Associate Justice Anthony M. Kennedy:
For decades John Stevens did more than follow standards of judicial excellence. He set them. He insists on the mastery of every case, clarity in thought and expression, courtesy to colleagues and counsel, and, above all, unquestioned independence and integrity. He demonstrates that to fulfill its role the judiciary must remain capable of attracting to its ranks those lawyers who are preeminent in the profession. His love for this Nation is evident from his distinguished service in World War II, his years at the bar, and his career as a jurist. It is a historic privilege for me to have John Stevens as an admired, splendid colleague, and devoted, wonderful friend.
Associate Justice Clarence Thomas:
I am deeply honored to have served with Justice Stevens. From my first days on the Court and throughout our time together, he has been a model of kindness and decency. I will treasure the years I have been privileged to work with him. I am certain that he will be remembered for his keen intellect and his prodigious body of work here at the Court. And, he should be. I consider it my good fortune to have served so long with him and to know that he is my friend. Virginia and I will miss him and Maryan.
Associate Justice Ruth Bader Ginsburg:
John Paul Stevens is the very best and most collegial of jurists. On the bench, his polite “May I . . . ,” invites advocates to get to the nub of the case. Work from other chambers invariably takes precedence over all else on his agenda. I will miss his bright company, but his caring opinions, sometimes pathmarking, sometimes prophetic, remain to inspire generations of judges, lawyers, and law students.
Associate Justice Stephen G. Breyer:
Ever since I have known John Stevens I have recognized that he is a model of intelligence, judicial wisdom, decency, and common sense. All of us on the Court will miss his service here. So will the Nation.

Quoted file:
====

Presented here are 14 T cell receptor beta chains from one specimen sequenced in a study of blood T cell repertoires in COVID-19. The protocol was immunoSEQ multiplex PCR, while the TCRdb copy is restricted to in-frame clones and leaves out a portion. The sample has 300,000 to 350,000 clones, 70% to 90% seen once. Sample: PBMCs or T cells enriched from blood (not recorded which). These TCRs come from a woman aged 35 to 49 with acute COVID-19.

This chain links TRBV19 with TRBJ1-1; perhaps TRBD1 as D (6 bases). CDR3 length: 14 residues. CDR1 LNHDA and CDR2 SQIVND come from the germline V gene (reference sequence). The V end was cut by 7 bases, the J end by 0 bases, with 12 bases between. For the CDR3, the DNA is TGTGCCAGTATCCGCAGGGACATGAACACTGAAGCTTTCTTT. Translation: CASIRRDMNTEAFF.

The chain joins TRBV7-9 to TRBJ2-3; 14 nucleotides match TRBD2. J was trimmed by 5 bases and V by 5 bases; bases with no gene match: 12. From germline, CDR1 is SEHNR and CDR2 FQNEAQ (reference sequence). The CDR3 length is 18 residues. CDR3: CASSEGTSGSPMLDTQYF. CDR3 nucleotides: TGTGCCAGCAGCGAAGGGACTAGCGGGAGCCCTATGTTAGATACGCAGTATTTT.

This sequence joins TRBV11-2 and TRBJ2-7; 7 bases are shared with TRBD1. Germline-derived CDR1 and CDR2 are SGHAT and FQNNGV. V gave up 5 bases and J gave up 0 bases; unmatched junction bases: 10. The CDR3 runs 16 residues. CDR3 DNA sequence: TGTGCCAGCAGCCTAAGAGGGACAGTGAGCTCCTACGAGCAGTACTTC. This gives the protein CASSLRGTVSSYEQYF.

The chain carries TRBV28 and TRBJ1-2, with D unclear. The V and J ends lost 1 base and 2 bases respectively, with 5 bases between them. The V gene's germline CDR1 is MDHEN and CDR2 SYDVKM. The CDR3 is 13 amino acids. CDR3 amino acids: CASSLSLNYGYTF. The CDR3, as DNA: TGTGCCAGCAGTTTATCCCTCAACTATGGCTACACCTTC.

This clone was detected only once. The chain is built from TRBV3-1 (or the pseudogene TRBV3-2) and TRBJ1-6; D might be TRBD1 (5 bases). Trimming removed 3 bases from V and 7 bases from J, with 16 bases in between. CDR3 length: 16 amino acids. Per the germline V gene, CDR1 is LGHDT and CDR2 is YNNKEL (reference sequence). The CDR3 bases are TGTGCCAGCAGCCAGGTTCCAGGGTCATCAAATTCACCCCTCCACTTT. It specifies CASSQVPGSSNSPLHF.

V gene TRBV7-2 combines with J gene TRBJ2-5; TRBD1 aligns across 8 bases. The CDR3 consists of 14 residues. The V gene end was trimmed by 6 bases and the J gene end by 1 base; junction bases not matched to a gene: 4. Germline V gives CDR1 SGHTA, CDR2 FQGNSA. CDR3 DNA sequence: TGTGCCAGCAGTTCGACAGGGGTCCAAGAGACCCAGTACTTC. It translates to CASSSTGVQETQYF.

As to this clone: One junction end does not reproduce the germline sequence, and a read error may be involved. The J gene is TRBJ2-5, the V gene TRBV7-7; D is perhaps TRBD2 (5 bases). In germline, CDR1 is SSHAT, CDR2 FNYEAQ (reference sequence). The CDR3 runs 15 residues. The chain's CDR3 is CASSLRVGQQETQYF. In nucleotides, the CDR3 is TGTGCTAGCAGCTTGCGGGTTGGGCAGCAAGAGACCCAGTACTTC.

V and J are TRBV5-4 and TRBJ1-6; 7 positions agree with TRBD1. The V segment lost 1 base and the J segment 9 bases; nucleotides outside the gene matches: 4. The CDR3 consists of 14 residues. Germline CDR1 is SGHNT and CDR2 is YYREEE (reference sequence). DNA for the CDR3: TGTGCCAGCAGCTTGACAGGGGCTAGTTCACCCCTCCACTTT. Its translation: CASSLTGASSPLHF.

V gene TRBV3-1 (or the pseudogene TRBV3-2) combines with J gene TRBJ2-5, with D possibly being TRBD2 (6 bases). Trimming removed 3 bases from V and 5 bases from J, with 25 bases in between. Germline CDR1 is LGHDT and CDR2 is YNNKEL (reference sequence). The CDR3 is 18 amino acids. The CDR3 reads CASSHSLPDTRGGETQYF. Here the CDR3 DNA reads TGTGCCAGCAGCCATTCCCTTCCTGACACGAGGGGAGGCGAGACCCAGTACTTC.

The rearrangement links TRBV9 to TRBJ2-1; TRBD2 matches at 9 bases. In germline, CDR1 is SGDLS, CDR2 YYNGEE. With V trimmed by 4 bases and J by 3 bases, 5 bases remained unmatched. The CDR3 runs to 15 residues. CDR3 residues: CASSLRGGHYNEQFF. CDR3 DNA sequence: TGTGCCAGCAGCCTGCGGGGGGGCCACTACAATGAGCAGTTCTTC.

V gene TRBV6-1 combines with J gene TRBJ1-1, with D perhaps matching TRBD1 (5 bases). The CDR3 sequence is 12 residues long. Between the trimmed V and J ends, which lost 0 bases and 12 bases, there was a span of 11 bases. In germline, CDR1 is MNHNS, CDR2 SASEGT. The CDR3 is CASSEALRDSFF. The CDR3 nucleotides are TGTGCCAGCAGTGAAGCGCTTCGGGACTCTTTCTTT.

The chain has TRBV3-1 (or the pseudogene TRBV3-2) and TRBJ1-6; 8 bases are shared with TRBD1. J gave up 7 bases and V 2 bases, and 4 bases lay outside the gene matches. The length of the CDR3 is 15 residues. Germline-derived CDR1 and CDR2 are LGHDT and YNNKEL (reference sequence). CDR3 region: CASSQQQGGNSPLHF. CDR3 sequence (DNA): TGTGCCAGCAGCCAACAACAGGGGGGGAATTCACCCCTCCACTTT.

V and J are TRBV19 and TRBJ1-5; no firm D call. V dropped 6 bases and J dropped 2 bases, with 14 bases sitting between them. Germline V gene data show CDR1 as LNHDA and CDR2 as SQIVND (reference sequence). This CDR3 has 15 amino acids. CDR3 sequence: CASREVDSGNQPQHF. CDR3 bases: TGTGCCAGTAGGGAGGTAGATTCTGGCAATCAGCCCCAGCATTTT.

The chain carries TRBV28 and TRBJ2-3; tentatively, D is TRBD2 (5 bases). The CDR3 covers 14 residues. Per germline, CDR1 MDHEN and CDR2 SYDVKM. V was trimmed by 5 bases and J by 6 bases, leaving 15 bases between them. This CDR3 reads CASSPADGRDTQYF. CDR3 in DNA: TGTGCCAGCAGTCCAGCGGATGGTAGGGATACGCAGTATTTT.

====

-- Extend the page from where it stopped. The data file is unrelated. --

Associate Justice Samuel A. Alito:
I was deeply saddened to learn that Justice Stevens will be leaving the Court at the end of this Term. He will surely be remembered as one of the most important Justices to serve on the Court, and his contributions to the law will long endure. No one could hope for a better colleague, and it has been a distinct honor for me to have had the opportunity to serve with him for the past four years. I wish John and Maryan all the best in the years ahead.
Associate Justice Sonia Sotomayor:
It would have been my wish to have served longer with John Paul Stevens. I thank my new friend for his warm welcome and shared wisdom, as well as for his immeasurable contributions to the Court and our country. One Term together was not long enough for me, but I will treasure our service together and all I have learned from him for the remainder of my time on the Court.
Finally, it’s official. Justice John Paul Stevens sent a letter to the White House today announcing his intent to retire after the current term. “Having concluded that it would be in the best interests of the court to have my successor appointed and confirmed well in advance of the commencement of the court’s next term, I shall retire from regular active service as an associate justice,” Stevens wrote.
Chief Justice John G. Roberts Jr. said in a statement that Stevens “has earned the gratitude and admiration of the American people for his nearly 40 years of distinguished service to the judiciary.”
Corresponding from sunny Malta, where he is currently serving as ambassador, prominent constitutional law expert (and conservative supporter of President Obama) Douglas W. Kmiec is sticking with the view he espoused prior to the 2008 election that Carter G. Phillips of Sidley Austin should be considered for a position on the Supreme Court if Justice John Paul Stevens retires. In an email, Kmiec said Phillips would be “a nominee with Stevens’ gifts but also the ability to form majority coalitions far more regularly.” Phillips would have the nous to “make the big plays and win the close contests,” Kmiec added. Back in 2008, Phillips laughed off Kmiec’s endorsement and he hasn’t been mentioned in any of the lists of potential candidates.
As for other candidates that are on most shortlists, Kmiec agreed with most experts that Elena Kagan, the solicitor general, and Judge Merrick Garland of the D.C. Circuit would be solid choices. But he dismissed the chances of Massachusetts governor Deval Patrick and State Department legal adviser Harold Koh (who is effectively a colleague of Kmiec’s). Both are ” lawyers of distinction and would be attractive from a diversity perspective,” he said, the latter point a reference to the fact that Patrick is African-American and Koh is Korean-American. But, Kmiec added, “frankly, these potential nominees have been telegraphed to the opposition, which in this season of tea-party madness, could easily get roughed up early, and much to their discomfort and the President’s disservice, rejected or blocked.” Kmiec concludes by producing another name out of the hat: “the ebulliently intelligent, multi-party Walter Dellinger,” the former acting solicitor general, now at O’Melveny & Myers.
NOTE: Kmiec stressed that he was speaking in his personal capacity.